Does the full moon increase ER visits? Is this a myth or a fact?

full moon ER

Years ago, my girlfriend was the trauma department director, and she constantly claimed that there were more ER visits during a full moon. Now, I was much nicer to her than I would be to an anti-vaxxer, so I kind of laughed. But I wasn’t so sure.

Then I kept hearing that claim from who I thought were rational and sane physicians. They just firmly believed that ER visits skyrocketed during a full moon. I knew there would be data out there to support or debunk this claim, so today, as we approach a full moon, to find out what’s out there.

Let’s take a look at the evidence, and hopefully, settle the question for a long time. And I’m going to take bets that several ER physicians will post in the comments their anecdotes that “prove” their beliefs.

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Aspartame (Nutrasweet) claims – most are not supported by science

aspartame dangers

Aspartame, the artificial sweetener known as Nutrasweet or Equal, is another target for those who love to push false narratives about substances in our foods. It’s the same for MSG, high fructose corn syrup, and so much else. As I wrote in a recent article about diet soda, the claims are not backed up by real science.

This article will look at aspartame as a “chemical,” and we know that any chemical scares people despite the fact that everything on the planet is made up of chemicals, and then we will look at the most current safety data from actual scientific research.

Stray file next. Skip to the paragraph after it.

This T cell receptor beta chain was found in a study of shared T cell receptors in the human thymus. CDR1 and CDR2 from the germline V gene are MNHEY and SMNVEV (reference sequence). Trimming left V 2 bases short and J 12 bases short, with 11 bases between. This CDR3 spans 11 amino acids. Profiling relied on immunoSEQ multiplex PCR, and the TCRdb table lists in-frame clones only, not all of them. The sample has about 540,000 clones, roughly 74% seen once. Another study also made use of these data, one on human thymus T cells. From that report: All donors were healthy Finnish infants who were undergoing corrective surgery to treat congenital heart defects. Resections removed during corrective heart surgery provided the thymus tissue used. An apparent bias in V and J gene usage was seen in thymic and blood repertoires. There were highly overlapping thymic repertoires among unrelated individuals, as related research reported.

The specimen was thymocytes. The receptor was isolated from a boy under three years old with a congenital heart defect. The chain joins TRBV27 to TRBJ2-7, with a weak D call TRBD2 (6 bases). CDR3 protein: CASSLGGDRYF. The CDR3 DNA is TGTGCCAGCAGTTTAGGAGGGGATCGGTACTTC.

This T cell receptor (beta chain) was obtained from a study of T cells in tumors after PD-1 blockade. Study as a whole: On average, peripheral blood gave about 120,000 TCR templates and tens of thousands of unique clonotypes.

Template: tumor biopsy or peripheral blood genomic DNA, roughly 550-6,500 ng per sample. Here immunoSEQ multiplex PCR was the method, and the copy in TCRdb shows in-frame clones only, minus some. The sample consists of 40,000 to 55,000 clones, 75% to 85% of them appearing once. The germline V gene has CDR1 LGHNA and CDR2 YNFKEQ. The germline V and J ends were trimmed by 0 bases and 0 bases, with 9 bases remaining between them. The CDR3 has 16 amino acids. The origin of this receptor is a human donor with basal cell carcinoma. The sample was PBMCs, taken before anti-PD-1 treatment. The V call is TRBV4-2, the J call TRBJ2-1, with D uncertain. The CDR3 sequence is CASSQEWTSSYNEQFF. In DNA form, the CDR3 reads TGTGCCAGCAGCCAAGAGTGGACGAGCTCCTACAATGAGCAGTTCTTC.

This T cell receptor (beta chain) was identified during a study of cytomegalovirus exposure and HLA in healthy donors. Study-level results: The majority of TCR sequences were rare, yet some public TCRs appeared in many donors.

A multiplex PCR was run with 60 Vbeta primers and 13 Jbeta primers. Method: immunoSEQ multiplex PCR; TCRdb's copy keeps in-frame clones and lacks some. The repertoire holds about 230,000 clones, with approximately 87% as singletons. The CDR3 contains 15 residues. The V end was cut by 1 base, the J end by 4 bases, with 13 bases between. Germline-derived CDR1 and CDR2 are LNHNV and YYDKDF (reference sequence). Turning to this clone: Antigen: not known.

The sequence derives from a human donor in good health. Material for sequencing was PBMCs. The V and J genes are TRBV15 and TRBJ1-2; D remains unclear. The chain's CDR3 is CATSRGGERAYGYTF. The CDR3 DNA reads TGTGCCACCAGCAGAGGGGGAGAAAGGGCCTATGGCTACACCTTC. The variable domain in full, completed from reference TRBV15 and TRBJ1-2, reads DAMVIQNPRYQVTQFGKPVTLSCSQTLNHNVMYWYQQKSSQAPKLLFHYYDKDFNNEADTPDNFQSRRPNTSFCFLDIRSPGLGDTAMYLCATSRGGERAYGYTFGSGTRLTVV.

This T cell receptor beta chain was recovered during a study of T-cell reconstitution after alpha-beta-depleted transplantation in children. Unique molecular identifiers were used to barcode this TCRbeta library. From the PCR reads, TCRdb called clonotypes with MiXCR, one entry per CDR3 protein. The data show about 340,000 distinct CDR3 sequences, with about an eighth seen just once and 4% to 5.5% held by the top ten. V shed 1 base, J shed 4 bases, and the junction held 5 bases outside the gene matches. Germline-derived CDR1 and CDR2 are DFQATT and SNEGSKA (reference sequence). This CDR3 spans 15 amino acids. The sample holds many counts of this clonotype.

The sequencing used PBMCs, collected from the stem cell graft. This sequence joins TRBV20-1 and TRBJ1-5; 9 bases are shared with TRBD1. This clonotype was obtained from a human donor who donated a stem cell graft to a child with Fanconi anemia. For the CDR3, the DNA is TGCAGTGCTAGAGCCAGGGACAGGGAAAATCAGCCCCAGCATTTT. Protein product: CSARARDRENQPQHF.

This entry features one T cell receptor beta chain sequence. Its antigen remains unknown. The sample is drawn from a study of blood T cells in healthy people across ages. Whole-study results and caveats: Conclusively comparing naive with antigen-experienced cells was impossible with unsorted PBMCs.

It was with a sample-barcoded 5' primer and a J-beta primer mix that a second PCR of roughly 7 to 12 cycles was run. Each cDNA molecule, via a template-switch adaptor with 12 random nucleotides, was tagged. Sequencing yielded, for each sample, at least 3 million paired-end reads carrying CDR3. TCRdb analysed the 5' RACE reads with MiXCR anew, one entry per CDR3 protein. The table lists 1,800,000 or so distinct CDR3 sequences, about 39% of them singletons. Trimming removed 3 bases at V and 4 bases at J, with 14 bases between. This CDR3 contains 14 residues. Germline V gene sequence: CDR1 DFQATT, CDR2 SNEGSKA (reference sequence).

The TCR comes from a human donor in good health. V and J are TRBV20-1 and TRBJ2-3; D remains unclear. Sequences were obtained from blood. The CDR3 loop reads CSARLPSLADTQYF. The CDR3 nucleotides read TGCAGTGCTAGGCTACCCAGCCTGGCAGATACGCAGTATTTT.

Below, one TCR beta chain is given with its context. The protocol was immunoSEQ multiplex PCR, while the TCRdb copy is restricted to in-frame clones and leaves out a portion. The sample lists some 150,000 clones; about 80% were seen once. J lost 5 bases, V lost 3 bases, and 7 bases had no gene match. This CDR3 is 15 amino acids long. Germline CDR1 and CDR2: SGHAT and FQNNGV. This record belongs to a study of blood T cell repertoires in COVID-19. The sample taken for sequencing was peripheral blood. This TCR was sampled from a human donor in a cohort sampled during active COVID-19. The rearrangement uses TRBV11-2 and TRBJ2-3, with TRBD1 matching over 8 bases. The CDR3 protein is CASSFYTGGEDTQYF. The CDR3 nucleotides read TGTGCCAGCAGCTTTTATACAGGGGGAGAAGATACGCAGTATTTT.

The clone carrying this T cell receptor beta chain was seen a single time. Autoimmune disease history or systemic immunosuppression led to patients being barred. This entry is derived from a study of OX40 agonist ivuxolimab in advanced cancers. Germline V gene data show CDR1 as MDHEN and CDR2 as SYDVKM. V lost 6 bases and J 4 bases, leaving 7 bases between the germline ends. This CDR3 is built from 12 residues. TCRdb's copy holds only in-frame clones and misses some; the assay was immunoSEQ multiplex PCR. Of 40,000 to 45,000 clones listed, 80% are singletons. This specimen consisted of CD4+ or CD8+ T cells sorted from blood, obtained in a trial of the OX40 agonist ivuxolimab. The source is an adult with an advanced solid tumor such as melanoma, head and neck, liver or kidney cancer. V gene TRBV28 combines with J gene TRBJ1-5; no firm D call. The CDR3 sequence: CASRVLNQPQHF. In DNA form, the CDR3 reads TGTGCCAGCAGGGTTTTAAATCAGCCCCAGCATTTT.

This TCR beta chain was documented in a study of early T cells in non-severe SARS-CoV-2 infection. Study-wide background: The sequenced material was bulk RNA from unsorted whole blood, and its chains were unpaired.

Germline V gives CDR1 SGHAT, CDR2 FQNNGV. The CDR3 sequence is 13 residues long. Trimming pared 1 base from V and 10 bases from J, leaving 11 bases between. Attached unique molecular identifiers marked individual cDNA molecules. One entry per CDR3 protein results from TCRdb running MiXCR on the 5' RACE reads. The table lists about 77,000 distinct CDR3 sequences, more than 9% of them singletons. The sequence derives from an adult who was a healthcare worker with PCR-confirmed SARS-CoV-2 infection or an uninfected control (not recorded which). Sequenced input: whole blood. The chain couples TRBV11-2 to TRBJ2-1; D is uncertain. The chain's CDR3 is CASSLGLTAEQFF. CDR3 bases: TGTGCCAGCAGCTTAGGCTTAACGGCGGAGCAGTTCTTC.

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Diet soda has a bad reputation, but science disagrees

diet soda

I love my diet soda, specifically one brand, but I kept reading that this was a bad habit that was going to kill me. I should be drinking water for my long-term health, getting rid of that sugar-free brown sparkling water forever.

I thought that I was taking a risk on my overall health by drinking diet soda even though it was better than drinking the full sugar versions of that drink. But recently, I thought to myself, “self, is there any science behind the tropes about diet soda?”

I decided to dig into it, and what I figured out was that the science didn’t support the claims of the diet soda deniers. Not even close.

Now, I could stop here and call it a day, but I know my audience, and you want science supporting or debunking the claims of the anti-diet soda world. So, here I go with some science.